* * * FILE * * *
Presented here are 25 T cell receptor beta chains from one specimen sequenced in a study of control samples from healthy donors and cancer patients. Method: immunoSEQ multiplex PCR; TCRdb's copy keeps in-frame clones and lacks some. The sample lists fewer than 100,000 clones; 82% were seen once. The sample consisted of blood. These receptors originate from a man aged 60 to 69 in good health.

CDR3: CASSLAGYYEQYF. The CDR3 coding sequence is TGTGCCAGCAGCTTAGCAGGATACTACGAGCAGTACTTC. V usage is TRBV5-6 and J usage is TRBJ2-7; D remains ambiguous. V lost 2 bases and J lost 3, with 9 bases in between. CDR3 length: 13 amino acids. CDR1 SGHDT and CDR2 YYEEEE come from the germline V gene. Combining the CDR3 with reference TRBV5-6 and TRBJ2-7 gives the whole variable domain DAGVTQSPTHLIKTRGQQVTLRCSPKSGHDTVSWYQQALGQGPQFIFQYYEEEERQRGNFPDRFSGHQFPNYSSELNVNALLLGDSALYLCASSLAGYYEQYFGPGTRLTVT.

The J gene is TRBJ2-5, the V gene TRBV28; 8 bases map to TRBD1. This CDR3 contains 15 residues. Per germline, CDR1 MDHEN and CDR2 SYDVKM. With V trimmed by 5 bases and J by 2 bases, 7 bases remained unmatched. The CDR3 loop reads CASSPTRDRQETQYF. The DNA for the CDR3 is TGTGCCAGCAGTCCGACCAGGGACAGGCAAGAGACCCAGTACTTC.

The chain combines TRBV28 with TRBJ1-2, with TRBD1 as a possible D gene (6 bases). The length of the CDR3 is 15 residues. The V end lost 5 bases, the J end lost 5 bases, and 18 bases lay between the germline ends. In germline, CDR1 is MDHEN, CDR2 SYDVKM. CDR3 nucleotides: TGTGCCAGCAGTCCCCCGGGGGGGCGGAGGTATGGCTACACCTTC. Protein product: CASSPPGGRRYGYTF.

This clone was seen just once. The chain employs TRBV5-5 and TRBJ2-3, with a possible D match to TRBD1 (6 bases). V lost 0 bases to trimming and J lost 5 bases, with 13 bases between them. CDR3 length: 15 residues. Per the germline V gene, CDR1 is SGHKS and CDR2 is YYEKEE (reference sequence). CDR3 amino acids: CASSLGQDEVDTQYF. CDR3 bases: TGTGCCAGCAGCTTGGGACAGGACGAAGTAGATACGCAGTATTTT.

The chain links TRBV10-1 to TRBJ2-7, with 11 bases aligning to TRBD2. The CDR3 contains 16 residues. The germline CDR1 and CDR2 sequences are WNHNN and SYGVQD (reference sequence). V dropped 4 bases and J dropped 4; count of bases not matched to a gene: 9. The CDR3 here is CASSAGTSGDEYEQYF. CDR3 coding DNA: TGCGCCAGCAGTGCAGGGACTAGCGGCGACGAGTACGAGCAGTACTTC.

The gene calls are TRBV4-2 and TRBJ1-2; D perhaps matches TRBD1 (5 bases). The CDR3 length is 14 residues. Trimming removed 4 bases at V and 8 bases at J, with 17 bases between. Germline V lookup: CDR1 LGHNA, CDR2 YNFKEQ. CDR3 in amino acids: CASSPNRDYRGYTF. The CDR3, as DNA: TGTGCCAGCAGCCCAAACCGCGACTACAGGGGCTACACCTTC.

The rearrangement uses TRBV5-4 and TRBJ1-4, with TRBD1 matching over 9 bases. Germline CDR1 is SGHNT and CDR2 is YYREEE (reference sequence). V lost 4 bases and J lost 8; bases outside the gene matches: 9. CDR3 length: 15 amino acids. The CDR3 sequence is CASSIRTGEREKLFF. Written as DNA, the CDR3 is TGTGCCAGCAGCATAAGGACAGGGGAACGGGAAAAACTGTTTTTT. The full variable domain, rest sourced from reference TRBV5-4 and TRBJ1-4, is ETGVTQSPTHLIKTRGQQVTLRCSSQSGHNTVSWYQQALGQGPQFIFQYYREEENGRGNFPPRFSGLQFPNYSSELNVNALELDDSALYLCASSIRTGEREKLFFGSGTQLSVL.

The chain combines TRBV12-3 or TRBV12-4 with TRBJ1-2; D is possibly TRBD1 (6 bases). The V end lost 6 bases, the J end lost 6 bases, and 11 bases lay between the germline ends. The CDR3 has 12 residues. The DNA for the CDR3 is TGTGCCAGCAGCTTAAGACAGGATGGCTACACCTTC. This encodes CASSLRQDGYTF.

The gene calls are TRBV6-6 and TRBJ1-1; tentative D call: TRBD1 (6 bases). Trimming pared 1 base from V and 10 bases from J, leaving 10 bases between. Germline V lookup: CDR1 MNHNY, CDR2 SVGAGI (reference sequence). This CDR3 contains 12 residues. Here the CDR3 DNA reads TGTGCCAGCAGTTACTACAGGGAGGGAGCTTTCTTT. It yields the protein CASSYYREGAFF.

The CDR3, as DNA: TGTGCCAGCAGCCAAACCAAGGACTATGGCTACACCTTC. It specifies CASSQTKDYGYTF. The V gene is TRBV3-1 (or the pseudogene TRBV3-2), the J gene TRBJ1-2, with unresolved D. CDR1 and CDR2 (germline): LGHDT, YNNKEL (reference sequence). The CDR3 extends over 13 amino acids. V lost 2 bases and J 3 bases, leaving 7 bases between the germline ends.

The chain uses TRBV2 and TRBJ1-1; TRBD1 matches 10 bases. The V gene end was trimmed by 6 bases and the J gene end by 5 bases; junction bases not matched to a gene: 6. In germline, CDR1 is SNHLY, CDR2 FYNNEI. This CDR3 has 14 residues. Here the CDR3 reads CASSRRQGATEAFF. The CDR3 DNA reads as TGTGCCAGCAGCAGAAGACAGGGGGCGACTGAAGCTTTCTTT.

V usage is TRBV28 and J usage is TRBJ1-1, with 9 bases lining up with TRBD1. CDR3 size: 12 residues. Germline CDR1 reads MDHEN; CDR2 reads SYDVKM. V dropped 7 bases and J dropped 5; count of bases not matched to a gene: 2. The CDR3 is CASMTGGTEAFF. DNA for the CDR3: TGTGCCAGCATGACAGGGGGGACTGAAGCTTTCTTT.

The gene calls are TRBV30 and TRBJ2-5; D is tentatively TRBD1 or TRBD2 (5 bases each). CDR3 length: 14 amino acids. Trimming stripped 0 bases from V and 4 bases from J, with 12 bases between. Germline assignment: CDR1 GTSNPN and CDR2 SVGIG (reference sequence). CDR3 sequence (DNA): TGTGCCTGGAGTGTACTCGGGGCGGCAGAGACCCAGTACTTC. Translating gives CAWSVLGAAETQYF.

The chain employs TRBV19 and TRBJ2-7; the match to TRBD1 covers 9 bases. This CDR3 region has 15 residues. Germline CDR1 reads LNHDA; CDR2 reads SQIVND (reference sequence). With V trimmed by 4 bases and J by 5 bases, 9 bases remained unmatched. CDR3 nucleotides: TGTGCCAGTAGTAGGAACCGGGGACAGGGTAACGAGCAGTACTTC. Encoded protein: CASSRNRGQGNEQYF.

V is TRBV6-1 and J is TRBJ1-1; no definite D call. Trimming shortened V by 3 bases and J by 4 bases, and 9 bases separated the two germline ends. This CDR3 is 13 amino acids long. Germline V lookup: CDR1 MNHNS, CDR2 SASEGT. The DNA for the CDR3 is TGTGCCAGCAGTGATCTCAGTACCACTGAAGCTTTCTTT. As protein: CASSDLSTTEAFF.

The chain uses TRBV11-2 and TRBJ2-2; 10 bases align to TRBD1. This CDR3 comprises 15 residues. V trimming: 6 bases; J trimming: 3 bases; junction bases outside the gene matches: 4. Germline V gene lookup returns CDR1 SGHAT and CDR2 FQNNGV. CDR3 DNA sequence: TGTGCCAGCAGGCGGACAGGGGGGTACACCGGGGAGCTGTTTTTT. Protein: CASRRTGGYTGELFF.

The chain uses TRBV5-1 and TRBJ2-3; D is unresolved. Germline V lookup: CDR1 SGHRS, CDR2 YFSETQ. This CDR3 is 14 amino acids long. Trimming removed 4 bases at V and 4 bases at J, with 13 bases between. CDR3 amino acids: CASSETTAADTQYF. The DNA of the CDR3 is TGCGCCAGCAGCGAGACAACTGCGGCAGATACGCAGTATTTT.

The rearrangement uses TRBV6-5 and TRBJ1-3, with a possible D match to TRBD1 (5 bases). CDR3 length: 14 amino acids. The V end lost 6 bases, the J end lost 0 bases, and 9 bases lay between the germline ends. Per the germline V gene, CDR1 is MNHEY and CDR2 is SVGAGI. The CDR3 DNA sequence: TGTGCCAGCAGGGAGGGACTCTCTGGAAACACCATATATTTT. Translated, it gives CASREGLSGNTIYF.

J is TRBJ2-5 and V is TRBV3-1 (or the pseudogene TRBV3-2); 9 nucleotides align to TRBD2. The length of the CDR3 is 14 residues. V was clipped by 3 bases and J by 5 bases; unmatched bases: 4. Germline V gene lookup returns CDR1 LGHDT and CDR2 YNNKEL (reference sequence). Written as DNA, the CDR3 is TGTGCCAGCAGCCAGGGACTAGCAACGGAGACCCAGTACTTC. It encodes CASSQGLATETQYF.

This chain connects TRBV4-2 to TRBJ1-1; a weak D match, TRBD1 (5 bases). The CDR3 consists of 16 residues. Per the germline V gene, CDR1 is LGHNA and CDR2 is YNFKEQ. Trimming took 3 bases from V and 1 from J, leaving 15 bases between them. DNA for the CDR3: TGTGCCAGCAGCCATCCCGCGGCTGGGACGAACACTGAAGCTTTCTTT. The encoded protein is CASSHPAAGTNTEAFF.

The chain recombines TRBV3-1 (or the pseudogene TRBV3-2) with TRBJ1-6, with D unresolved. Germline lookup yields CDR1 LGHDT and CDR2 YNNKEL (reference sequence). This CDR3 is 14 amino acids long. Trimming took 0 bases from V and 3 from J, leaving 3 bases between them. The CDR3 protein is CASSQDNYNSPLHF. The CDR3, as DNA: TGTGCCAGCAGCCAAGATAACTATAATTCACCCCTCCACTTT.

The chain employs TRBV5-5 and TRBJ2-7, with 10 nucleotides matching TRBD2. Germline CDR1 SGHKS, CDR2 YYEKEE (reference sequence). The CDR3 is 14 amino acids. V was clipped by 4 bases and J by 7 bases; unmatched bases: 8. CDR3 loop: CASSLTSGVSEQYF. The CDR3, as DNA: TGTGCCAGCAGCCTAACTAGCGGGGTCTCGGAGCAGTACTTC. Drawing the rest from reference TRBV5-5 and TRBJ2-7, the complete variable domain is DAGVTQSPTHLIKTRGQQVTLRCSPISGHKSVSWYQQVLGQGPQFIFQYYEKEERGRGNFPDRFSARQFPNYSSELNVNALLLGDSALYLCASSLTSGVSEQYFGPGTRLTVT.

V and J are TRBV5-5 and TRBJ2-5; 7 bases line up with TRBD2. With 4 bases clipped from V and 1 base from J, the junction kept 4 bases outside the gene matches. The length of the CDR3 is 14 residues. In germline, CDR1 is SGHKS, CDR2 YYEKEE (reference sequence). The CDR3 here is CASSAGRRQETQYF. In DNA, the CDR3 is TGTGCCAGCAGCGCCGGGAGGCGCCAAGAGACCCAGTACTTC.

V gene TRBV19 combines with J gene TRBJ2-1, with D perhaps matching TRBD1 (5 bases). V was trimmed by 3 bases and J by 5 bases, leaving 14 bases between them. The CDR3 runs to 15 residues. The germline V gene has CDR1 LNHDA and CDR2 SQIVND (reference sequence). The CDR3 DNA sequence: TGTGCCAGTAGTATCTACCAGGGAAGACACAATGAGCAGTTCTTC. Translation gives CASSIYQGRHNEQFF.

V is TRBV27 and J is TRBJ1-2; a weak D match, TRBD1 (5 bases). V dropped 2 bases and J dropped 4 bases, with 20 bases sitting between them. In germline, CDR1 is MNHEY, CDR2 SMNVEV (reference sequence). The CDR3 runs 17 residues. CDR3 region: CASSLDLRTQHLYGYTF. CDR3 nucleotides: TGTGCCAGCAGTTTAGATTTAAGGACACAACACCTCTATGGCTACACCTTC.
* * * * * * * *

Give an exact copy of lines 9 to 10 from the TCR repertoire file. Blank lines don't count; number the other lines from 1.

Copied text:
The chain combines TRBV12-3 or TRBV12-4 with TRBJ1-2; D is possibly TRBD1 (6 bases). The V end lost 6 bases, the J end lost 6 bases, and 11 bases lay between the germline ends. The CDR3 has 12 residues. The DNA for the CDR3 is TGTGCCAGCAGCTTAAGACAGGATGGCTACACCTTC. This encodes CASSLRQDGYTF.

The gene calls are TRBV6-6 and TRBJ1-1; tentative D call: TRBD1 (6 bases). Trimming pared 1 base from V and 10 bases from J, leaving 10 bases between. Germline V lookup: CDR1 MNHNY, CDR2 SVGAGI (reference sequence). This CDR3 contains 12 residues. Here the CDR3 DNA reads TGTGCCAGCAGTTACTACAGGGAGGGAGCTTTCTTT. It yields the protein CASSYYREGAFF.